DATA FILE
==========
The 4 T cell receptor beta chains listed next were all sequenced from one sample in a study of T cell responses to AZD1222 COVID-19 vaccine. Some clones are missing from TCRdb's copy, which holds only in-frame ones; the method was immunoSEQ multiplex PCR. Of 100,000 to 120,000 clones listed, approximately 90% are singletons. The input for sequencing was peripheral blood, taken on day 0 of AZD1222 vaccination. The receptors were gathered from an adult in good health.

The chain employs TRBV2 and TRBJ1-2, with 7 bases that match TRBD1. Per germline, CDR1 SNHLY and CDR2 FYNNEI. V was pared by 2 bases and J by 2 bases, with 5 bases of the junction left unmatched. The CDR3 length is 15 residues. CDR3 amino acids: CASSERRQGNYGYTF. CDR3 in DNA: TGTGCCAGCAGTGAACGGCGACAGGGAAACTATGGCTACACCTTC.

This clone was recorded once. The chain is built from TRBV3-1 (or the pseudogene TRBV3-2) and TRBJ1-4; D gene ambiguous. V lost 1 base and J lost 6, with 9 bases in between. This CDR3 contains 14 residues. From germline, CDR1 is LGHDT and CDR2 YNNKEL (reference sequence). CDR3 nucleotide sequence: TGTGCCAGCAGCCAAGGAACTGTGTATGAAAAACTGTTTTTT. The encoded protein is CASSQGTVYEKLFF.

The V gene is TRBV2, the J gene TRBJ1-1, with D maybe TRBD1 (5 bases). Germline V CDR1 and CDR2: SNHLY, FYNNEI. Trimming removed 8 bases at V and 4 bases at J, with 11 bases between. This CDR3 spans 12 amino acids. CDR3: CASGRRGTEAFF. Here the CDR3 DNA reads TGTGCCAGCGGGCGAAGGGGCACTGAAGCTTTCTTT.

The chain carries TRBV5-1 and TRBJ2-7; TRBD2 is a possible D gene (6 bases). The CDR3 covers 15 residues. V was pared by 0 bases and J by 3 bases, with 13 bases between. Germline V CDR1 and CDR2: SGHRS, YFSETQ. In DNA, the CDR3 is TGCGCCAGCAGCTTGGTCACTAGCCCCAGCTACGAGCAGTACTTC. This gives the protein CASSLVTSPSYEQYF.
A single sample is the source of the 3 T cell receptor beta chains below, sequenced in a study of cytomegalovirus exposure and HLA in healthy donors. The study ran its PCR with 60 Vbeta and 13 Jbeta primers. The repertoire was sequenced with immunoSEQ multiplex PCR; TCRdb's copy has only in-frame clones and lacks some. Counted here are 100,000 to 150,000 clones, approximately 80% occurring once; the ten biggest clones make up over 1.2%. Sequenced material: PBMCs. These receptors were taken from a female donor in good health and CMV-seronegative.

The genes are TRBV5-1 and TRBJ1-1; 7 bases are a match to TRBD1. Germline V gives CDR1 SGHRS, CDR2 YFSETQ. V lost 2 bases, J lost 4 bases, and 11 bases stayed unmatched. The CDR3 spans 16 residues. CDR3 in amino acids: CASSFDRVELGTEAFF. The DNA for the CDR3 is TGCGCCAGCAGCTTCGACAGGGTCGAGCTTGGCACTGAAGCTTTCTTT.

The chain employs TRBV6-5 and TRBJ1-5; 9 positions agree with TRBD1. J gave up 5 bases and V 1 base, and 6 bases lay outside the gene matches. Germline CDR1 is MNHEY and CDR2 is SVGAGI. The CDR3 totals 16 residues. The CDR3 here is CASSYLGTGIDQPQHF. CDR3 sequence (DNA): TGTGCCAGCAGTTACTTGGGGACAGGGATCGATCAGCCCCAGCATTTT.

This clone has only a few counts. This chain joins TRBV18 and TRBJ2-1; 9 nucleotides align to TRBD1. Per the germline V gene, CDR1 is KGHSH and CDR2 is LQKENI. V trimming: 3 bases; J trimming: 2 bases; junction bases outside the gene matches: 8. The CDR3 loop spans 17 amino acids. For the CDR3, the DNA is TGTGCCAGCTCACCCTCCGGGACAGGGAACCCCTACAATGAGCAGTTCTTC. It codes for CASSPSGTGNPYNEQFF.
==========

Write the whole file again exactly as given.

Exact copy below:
The 4 T cell receptor beta chains listed next were all sequenced from one sample in a study of T cell responses to AZD1222 COVID-19 vaccine. Some clones are missing from TCRdb's copy, which holds only in-frame ones; the method was immunoSEQ multiplex PCR. Of 100,000 to 120,000 clones listed, approximately 90% are singletons. The input for sequencing was peripheral blood, taken on day 0 of AZD1222 vaccination. The receptors were gathered from an adult in good health.

The chain employs TRBV2 and TRBJ1-2, with 7 bases that match TRBD1. Per germline, CDR1 SNHLY and CDR2 FYNNEI. V was pared by 2 bases and J by 2 bases, with 5 bases of the junction left unmatched. The CDR3 length is 15 residues. CDR3 amino acids: CASSERRQGNYGYTF. CDR3 in DNA: TGTGCCAGCAGTGAACGGCGACAGGGAAACTATGGCTACACCTTC.

This clone was recorded once. The chain is built from TRBV3-1 (or the pseudogene TRBV3-2) and TRBJ1-4; D gene ambiguous. V lost 1 base and J lost 6, with 9 bases in between. This CDR3 contains 14 residues. From germline, CDR1 is LGHDT and CDR2 YNNKEL (reference sequence). CDR3 nucleotide sequence: TGTGCCAGCAGCCAAGGAACTGTGTATGAAAAACTGTTTTTT. The encoded protein is CASSQGTVYEKLFF.

The V gene is TRBV2, the J gene TRBJ1-1, with D maybe TRBD1 (5 bases). Germline V CDR1 and CDR2: SNHLY, FYNNEI. Trimming removed 8 bases at V and 4 bases at J, with 11 bases between. This CDR3 spans 12 amino acids. CDR3: CASGRRGTEAFF. Here the CDR3 DNA reads TGTGCCAGCGGGCGAAGGGGCACTGAAGCTTTCTTT.

The chain carries TRBV5-1 and TRBJ2-7; TRBD2 is a possible D gene (6 bases). The CDR3 covers 15 residues. V was pared by 0 bases and J by 3 bases, with 13 bases between. Germline V CDR1 and CDR2: SGHRS, YFSETQ. In DNA, the CDR3 is TGCGCCAGCAGCTTGGTCACTAGCCCCAGCTACGAGCAGTACTTC. This gives the protein CASSLVTSPSYEQYF.
A single sample is the source of the 3 T cell receptor beta chains below, sequenced in a study of cytomegalovirus exposure and HLA in healthy donors. The study ran its PCR with 60 Vbeta and 13 Jbeta primers. The repertoire was sequenced with immunoSEQ multiplex PCR; TCRdb's copy has only in-frame clones and lacks some. Counted here are 100,000 to 150,000 clones, approximately 80% occurring once; the ten biggest clones make up over 1.2%. Sequenced material: PBMCs. These receptors were taken from a female donor in good health and CMV-seronegative.

The genes are TRBV5-1 and TRBJ1-1; 7 bases are a match to TRBD1. Germline V gives CDR1 SGHRS, CDR2 YFSETQ. V lost 2 bases, J lost 4 bases, and 11 bases stayed unmatched. The CDR3 spans 16 residues. CDR3 in amino acids: CASSFDRVELGTEAFF. The DNA for the CDR3 is TGCGCCAGCAGCTTCGACAGGGTCGAGCTTGGCACTGAAGCTTTCTTT.

The chain employs TRBV6-5 and TRBJ1-5; 9 positions agree with TRBD1. J gave up 5 bases and V 1 base, and 6 bases lay outside the gene matches. Germline CDR1 is MNHEY and CDR2 is SVGAGI. The CDR3 totals 16 residues. The CDR3 here is CASSYLGTGIDQPQHF. CDR3 sequence (DNA): TGTGCCAGCAGTTACTTGGGGACAGGGATCGATCAGCCCCAGCATTTT.

This clone has only a few counts. This chain joins TRBV18 and TRBJ2-1; 9 nucleotides align to TRBD1. Per the germline V gene, CDR1 is KGHSH and CDR2 is LQKENI. V trimming: 3 bases; J trimming: 2 bases; junction bases outside the gene matches: 8. The CDR3 loop spans 17 amino acids. For the CDR3, the DNA is TGTGCCAGCTCACCCTCCGGGACAGGGAACCCCTACAATGAGCAGTTCTTC. It codes for CASSPSGTGNPYNEQFF.